Guide to Calculating Interest Rates

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QUESTION: I am responsible for the investment and safety of another person’s finances, so I pay careful attention to such things as newspaper advertisements placed by banks and savings and loan associations listing their rates on certificates of deposit and other investments. After doing this for a while, I have come to the conclusion that the rates and yields posted by the various financial institutions are confusing and even misleading. Some tout their rates and method of compounding while others focus on their annual yield. Just when I think I’ve figured out which is the best deal, I realize I’m wrong. I am only interested in arriving at the total amount credited to the account at the end of the term. But when I ask the bank or S&L; people, they tell me they don’t know how to arrive at that answer because it’s all done by their computer. Do you know where I can find a table or formula to arrive at the information I need?--G.W.C.

ANSWER: The Federal Reserve Bank of New York has a free publication that is just what you need. Called “The Arithmetic of Interest Rates,” the booklet guides readers on a journey through the interest-rate maze. Starting with some simple formulas--principal, multiplied by rate of interest, multiplied by time equals simple interest, for example--the booklet explains how to calculate simple and compound interest. Several examples are scattered throughout the booklet to make this confusing subject easier to understand.

Here, for example, is the bank’s explanation of compound interest, followed by the formula it uses and a sample problem and solution.


“Compound interest,” the publication explains, “is the amount paid or earned on the original principal plus the accumulated interest. With interest compounding, the more periods for which interest is calculated, the more rapidly the amount of interest on interest and interest on principal builds.”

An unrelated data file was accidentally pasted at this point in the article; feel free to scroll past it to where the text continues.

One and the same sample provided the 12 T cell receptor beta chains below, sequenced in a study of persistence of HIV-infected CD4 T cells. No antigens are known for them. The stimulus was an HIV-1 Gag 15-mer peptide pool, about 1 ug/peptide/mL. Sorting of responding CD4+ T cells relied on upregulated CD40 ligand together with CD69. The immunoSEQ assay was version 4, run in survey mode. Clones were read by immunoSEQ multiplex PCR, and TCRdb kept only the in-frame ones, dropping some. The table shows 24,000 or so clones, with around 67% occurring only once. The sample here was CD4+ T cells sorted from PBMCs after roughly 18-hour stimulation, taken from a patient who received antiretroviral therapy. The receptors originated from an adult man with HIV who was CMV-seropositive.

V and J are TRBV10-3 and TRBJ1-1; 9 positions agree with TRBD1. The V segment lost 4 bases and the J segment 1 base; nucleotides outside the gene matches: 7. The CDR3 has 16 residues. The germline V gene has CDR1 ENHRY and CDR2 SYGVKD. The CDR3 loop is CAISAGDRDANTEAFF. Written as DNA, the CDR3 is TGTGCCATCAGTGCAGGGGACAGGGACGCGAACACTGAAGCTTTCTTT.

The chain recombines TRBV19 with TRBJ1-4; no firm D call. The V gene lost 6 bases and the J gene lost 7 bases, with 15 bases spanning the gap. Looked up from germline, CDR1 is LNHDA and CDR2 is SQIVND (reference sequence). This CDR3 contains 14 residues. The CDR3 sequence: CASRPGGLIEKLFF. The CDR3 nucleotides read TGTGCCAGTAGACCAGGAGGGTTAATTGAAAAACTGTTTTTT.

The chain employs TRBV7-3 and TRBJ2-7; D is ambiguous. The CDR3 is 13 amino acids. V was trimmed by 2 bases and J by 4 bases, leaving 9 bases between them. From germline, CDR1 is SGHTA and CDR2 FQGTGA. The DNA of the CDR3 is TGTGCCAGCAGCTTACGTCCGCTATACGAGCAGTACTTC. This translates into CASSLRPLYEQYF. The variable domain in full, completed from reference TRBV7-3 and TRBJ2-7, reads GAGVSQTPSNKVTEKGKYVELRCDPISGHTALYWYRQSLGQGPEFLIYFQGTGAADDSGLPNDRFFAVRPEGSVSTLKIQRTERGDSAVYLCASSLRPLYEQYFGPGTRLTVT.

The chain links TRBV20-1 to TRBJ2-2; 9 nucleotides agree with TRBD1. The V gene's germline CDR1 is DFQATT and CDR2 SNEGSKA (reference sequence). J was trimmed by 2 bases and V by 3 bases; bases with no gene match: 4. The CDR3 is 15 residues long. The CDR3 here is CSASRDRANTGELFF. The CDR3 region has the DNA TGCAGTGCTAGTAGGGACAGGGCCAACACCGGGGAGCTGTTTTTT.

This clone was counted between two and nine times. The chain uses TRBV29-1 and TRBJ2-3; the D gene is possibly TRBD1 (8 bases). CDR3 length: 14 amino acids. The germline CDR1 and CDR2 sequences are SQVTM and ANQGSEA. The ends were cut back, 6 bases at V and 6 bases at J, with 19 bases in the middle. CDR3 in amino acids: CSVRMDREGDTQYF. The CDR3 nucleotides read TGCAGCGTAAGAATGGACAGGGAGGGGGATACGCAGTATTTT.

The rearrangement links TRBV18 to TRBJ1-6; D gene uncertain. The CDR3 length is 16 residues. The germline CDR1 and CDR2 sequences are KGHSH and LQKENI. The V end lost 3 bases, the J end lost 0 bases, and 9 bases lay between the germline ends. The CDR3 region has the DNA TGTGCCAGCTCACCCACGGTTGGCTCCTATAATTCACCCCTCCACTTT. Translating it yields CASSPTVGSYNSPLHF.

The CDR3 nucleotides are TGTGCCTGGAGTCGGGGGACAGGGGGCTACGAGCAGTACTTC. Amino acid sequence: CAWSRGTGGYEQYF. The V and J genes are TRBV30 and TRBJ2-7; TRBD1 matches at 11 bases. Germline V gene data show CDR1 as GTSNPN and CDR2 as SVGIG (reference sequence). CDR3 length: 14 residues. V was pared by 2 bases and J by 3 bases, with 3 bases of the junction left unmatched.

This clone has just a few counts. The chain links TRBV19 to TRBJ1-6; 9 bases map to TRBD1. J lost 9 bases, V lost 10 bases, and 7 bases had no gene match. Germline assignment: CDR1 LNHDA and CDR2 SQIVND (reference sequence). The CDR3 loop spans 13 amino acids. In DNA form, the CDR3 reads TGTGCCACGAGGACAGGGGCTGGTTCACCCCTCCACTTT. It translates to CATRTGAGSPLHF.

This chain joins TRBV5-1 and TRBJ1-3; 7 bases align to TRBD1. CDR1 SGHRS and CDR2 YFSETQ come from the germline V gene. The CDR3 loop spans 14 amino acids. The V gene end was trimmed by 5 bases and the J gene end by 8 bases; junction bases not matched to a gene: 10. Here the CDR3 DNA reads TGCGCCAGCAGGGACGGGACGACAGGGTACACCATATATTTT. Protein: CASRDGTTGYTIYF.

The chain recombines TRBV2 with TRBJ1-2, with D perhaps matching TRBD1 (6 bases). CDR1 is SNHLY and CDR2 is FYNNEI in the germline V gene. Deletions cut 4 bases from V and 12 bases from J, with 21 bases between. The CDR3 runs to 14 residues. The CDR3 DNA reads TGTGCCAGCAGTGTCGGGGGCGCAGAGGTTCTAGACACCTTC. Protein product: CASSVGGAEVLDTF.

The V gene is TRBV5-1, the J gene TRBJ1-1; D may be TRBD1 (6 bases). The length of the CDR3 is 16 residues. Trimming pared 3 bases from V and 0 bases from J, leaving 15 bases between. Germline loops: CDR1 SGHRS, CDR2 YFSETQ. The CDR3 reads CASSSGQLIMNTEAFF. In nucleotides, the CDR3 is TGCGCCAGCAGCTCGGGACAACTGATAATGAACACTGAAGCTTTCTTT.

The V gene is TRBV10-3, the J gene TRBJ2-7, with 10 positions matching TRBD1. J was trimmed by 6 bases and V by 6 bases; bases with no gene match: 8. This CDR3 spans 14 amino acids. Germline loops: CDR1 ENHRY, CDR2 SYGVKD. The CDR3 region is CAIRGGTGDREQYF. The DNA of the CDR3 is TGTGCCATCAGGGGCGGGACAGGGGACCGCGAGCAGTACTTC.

Therein lies an important lesson for consumers trying to compare rates on investments or loans: The method and frequency of compounding are just as important as interest rates themselves in calculating the earning power of money, which is what you’re really after.

Compounding can be done annually (in which case, the interest on a one-year investment is no different than simple interest), quarterly, monthly or even daily. To add to the complexity, “annual” for purposes of calculating interest can be 360 days, 365 days or even 366 days.

In formula language, calculating compound interest may be reduced to F = P(1+R), raised to a power that represents the term of the loan or investment. In other words, the total future repayment value of a loan or the total pay-back of an investment (F) is equal to the principal (P), multiplied by the sum of one plus the annual percentage rate (R) after the sum is multipled by itself for as many years as the loan or investment runs.

Confused? Here is a sample application of that formula from the booklet. The problem: How much interest will be paid on a $3,000 loan for six years at 10% per year, compounded annually?

To arrive at the answer, which is $2,314.68, add 1 to the percentage rate, which gives you 1.10. Then, multiply 1.10 by itself six times, the number of compounding periods. Multiply the resulting sum (1.771561) by $3,000, the principal of the loan. You will arrive at $5,314.68, which is the lump-sum amount that must be repaid at the end of the six years. To determine how much of that number represents interest on the loan, simply subtract the principal ($3,000) from $5,314.68 to get $2,314.68.